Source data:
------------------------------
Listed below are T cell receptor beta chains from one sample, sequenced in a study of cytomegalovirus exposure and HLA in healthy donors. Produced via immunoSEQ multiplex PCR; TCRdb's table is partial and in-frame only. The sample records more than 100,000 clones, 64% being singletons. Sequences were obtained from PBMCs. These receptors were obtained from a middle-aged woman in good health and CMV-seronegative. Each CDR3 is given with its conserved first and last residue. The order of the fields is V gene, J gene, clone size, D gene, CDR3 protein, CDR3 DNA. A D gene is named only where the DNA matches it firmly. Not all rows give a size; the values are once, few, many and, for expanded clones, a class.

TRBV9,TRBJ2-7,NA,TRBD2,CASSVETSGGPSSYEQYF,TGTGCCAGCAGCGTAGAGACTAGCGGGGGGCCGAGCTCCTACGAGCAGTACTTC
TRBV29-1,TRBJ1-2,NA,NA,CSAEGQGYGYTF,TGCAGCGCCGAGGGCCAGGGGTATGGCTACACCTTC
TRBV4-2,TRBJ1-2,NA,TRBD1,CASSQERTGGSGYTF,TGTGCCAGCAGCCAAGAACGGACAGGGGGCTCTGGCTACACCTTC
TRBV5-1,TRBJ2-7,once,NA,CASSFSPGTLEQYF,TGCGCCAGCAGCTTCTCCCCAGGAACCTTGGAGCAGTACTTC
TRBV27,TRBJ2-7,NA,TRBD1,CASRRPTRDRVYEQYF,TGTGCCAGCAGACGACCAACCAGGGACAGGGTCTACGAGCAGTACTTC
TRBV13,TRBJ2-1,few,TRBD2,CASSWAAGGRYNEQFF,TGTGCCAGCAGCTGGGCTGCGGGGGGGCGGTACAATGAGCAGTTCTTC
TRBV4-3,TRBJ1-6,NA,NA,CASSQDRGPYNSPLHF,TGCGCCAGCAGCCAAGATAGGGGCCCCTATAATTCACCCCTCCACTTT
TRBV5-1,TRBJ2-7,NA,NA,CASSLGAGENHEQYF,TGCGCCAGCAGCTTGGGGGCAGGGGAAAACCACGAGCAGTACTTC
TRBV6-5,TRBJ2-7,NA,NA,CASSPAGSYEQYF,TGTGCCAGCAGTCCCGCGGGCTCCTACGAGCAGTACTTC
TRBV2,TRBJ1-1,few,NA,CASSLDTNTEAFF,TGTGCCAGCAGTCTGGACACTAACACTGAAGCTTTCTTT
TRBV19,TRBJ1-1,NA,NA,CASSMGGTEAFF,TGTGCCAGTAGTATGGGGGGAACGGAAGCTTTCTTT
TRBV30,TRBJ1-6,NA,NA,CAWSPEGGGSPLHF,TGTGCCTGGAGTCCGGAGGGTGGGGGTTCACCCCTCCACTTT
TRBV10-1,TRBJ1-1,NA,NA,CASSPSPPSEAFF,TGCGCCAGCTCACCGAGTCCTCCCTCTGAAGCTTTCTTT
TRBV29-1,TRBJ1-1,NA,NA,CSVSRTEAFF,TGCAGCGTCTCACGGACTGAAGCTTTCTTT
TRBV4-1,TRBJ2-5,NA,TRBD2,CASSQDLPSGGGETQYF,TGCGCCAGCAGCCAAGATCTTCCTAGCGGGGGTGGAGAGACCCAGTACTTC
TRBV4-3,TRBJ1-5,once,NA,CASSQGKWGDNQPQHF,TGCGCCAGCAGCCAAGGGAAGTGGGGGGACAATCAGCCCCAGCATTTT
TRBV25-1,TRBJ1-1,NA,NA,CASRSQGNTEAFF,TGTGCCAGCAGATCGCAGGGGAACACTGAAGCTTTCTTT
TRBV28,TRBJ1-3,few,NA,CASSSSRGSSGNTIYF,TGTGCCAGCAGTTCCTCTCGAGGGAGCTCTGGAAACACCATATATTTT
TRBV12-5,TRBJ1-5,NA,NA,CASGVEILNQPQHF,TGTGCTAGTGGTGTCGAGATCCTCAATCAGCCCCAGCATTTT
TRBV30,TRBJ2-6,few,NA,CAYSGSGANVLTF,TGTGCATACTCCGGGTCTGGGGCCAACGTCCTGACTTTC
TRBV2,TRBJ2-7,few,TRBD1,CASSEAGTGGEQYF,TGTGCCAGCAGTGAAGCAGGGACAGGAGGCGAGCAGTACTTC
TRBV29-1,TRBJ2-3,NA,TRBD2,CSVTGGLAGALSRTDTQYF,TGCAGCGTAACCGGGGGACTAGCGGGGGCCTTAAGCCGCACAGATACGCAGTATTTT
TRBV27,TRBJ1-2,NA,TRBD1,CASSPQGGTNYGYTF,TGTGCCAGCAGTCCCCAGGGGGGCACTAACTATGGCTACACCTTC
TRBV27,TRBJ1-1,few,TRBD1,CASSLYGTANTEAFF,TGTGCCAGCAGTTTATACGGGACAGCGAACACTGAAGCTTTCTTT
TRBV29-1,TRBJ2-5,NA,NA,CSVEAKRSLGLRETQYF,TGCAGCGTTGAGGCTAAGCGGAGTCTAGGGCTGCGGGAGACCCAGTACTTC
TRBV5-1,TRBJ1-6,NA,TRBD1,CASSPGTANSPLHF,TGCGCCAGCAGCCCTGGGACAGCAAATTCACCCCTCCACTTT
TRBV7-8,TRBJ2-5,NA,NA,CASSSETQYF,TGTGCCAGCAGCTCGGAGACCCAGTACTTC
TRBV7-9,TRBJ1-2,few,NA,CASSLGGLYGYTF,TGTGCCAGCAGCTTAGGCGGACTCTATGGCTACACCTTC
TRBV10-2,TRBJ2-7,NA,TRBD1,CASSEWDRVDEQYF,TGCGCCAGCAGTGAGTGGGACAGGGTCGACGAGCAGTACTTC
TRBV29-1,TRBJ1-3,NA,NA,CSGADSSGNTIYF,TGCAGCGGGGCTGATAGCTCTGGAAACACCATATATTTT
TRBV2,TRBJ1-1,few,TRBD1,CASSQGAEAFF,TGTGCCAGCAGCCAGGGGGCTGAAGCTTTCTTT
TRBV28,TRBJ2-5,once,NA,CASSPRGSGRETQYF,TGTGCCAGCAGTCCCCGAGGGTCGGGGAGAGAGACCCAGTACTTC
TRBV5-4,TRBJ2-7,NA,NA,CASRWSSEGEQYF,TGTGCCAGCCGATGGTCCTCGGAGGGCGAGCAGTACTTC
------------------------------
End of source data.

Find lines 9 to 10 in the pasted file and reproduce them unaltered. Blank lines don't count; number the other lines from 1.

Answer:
TRBV5-1,TRBJ2-7,NA,NA,CASSLGAGENHEQYF,TGCGCCAGCAGCTTGGGGGCAGGGGAAAACCACGAGCAGTACTTC
TRBV6-5,TRBJ2-7,NA,NA,CASSPAGSYEQYF,TGTGCCAGCAGTCCCGCGGGCTCCTACGAGCAGTACTTC